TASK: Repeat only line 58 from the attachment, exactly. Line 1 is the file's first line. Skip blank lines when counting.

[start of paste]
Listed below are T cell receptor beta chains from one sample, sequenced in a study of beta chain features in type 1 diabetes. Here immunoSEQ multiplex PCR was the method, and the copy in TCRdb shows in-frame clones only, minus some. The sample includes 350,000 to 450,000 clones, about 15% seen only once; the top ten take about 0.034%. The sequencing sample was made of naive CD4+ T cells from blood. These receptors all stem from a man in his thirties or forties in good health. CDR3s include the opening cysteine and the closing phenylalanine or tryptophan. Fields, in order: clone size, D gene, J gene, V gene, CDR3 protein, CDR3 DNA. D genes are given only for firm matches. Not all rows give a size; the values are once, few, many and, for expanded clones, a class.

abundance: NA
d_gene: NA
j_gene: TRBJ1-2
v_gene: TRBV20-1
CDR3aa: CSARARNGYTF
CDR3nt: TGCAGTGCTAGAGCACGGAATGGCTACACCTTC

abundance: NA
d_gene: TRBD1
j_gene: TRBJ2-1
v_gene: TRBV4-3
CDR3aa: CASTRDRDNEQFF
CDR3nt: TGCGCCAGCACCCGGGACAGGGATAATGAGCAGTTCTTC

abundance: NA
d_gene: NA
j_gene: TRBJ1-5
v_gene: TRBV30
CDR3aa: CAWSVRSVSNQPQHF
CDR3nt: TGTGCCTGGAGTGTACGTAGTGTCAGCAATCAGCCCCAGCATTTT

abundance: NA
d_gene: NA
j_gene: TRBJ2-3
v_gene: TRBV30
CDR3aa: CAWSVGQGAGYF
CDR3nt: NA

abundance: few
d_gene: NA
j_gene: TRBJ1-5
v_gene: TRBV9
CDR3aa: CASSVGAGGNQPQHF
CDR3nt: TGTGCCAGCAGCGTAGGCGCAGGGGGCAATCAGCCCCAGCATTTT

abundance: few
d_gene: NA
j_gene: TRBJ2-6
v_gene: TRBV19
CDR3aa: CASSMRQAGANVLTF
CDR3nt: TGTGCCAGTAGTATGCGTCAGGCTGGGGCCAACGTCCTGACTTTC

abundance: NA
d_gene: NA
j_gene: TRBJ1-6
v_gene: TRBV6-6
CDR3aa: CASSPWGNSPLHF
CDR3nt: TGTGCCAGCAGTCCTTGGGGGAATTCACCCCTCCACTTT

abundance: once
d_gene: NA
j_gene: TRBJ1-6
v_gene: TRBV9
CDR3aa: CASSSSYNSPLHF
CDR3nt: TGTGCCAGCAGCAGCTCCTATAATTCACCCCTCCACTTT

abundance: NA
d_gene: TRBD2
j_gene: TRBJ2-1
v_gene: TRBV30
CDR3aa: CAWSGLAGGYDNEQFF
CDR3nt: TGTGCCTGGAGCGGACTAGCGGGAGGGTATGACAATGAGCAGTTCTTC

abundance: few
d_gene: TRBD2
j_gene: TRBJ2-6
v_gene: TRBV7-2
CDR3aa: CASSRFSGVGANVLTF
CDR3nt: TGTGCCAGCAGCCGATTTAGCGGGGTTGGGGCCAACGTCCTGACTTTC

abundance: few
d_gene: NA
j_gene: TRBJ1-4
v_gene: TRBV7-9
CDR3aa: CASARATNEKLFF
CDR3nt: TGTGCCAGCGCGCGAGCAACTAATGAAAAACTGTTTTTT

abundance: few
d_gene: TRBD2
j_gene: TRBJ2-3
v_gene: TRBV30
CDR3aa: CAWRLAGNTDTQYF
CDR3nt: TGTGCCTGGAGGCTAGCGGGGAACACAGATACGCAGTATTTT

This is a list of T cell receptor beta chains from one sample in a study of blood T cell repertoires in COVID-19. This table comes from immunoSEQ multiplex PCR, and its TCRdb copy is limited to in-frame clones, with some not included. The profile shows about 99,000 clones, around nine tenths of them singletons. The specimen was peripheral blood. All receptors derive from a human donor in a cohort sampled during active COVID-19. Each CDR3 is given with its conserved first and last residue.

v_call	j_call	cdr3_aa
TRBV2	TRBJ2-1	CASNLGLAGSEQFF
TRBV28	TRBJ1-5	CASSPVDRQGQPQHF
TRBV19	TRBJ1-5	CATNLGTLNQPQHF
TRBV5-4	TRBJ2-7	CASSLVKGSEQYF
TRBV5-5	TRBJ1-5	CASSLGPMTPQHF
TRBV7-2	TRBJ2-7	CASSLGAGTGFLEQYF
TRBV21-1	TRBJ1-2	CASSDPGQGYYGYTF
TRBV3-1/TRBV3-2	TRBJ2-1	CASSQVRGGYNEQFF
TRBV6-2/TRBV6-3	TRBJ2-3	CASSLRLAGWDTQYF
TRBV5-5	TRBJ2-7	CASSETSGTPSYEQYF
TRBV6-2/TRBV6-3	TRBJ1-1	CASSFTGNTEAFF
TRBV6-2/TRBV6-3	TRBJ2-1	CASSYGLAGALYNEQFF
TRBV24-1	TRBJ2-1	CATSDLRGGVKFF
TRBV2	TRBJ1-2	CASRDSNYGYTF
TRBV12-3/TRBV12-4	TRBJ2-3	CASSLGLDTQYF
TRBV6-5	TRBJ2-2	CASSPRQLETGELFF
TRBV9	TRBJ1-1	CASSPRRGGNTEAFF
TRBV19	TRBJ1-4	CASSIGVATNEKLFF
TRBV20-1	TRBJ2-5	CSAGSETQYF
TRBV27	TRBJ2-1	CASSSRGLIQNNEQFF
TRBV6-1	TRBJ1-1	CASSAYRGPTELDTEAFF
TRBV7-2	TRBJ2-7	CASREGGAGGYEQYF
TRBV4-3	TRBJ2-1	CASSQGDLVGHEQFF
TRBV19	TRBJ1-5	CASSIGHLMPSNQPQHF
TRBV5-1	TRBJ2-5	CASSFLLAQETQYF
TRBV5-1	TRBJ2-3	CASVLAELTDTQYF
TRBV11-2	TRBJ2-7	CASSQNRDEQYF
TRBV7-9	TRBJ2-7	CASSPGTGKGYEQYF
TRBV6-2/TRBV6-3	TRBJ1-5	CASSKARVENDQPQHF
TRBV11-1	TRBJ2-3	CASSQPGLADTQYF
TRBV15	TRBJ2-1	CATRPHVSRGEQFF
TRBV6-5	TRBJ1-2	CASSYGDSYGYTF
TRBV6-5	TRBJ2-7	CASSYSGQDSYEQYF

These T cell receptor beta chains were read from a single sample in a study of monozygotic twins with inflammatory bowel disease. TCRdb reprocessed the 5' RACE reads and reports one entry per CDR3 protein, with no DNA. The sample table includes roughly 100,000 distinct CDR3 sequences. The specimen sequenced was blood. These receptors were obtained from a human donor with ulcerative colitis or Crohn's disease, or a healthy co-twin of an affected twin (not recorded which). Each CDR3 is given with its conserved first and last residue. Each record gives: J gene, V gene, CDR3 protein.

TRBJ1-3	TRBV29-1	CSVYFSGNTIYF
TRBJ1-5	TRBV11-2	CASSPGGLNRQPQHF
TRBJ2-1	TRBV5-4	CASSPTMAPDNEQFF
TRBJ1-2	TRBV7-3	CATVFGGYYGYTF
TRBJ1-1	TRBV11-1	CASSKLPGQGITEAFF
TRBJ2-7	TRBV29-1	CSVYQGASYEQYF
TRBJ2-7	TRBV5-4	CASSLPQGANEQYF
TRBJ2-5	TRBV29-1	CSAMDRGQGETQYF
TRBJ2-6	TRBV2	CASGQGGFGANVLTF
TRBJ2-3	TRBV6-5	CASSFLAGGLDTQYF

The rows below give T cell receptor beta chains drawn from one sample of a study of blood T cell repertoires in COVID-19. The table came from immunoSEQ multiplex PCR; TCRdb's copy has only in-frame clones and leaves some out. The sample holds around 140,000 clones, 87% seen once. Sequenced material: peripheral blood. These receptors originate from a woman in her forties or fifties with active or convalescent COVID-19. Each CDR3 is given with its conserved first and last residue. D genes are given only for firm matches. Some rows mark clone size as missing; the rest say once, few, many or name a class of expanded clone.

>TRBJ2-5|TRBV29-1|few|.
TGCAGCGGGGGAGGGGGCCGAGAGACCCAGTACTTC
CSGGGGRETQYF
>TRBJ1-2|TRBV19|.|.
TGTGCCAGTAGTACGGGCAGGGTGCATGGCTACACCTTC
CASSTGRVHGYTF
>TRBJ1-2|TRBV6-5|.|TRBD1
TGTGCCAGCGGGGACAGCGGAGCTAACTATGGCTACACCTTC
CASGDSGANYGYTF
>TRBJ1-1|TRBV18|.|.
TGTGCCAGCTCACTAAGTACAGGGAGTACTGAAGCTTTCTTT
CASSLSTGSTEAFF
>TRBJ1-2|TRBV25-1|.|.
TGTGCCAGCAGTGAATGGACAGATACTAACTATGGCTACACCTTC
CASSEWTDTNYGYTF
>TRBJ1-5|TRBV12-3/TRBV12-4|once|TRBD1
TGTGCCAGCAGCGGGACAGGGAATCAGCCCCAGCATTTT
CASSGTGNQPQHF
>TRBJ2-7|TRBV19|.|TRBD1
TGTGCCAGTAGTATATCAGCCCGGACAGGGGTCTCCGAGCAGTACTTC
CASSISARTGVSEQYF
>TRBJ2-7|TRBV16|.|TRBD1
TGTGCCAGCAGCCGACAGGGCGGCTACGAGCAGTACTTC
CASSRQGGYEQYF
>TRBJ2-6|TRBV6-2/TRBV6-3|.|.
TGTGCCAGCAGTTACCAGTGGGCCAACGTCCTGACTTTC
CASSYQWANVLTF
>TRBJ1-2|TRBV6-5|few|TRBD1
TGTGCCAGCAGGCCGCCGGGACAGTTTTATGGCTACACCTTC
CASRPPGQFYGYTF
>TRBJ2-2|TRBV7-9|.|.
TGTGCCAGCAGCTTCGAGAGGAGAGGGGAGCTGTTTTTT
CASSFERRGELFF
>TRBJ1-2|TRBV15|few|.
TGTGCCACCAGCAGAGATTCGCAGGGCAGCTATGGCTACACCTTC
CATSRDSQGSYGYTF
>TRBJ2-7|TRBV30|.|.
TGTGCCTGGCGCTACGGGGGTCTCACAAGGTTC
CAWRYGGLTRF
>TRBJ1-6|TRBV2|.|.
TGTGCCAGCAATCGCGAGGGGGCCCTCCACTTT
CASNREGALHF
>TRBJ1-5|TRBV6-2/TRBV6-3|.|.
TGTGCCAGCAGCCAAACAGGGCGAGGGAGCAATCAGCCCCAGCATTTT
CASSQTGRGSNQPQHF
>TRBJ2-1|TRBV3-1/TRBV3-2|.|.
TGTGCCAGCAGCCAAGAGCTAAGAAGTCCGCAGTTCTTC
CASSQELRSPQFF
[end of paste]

j_gene: TRBJ2-6